Now, she’s been a good Catholic all her life. She’s raising the kids Catholic. And she’s poor… (Yeah, yeah, that’s it…) She’s too poor to afford an annulment. (Have we ticked enough Bergoglian boxes yet?) but she “feels trapped” in a new sexual relationship into which she has entered but can’t now get out of…
OK, you got it fixed in your mind? This is the person – whom I’ve just made up out of a pastiche of suggestions made by the Synod Fathers themselves at the press conferences – that someone like Cardinal Kasper thinks is an ideal candidate for the new Bergoglian “mercy,” who can, with adequate “pastoral accompaniment,” work through a “process” of “discernment” in the “internal forum”...
Oh, never mind all that theology-talk… It’s just the anguish you see. She feels it! And it’s awful! It’s yucky! It’s anguishy! She’s got lots and that’s a quantifiable cause under the Kasperian paradigm…Feelings! Anguish! Because that counts, dammit!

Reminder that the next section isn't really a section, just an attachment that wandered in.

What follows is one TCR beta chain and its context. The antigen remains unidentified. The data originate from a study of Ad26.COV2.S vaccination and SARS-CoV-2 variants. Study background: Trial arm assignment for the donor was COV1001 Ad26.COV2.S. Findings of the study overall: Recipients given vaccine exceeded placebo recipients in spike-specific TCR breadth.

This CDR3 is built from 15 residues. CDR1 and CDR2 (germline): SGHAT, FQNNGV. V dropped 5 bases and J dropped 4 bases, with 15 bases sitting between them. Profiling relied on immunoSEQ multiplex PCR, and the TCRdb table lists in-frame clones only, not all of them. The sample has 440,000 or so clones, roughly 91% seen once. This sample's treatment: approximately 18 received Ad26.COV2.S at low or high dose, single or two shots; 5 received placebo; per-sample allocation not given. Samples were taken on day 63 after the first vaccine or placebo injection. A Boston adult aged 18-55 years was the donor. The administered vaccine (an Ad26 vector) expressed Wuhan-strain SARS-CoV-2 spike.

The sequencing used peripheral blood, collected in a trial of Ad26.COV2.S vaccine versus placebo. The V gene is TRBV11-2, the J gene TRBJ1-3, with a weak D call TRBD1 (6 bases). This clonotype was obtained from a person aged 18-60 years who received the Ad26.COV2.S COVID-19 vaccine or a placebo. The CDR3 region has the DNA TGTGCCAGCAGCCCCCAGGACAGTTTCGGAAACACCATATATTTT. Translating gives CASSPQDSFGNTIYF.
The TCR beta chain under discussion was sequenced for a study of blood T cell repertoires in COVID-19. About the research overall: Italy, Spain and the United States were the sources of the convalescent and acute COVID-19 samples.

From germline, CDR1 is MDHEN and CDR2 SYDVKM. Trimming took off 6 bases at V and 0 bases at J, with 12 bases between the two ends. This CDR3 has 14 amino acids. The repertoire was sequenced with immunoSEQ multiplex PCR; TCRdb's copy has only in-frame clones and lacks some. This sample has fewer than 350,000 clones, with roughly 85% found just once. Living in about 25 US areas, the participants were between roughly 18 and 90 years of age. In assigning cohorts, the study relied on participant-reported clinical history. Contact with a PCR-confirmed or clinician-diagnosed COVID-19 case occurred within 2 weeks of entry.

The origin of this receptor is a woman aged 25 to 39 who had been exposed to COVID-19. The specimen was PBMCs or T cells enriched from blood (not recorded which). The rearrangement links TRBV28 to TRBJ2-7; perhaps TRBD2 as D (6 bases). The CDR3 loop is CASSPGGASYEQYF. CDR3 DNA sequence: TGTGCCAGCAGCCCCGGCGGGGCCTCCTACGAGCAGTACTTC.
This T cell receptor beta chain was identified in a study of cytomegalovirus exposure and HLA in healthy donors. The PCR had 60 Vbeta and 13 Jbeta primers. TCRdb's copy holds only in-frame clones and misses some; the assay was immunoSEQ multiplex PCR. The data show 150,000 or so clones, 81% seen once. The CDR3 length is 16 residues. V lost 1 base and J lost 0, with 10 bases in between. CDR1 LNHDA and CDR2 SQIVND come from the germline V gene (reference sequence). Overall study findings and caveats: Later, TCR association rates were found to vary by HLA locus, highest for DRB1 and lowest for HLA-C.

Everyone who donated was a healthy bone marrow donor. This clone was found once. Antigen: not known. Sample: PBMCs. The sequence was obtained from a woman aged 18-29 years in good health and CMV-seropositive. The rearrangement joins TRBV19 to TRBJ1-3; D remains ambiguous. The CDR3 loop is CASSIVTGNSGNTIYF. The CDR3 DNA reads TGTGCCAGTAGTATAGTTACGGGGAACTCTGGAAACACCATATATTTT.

As Stephen Walford told the Catholic Herald, it’s “clear” that Amoris Laetitia does in fact change the previous mean and heartless “No” to a nice, warm, cuddly “Yes” as long as you’ve got enough of that “anguish” stuff.
“Walford says he always thought Amoris was clear – from the start he read footnote 351 as allowing Communion for the remarried in some cases. And since then, he says, Pope Francis has given various signals that that was what he meant. But he thinks that the circumstances in which a remarried person would be admitted to Communion are ‘probably rare’. There has to be a ‘desire to get out of the situation,’ he says. He imagines a person in anguish who wants to change the situation but ‘feels trapped’ and can’t.”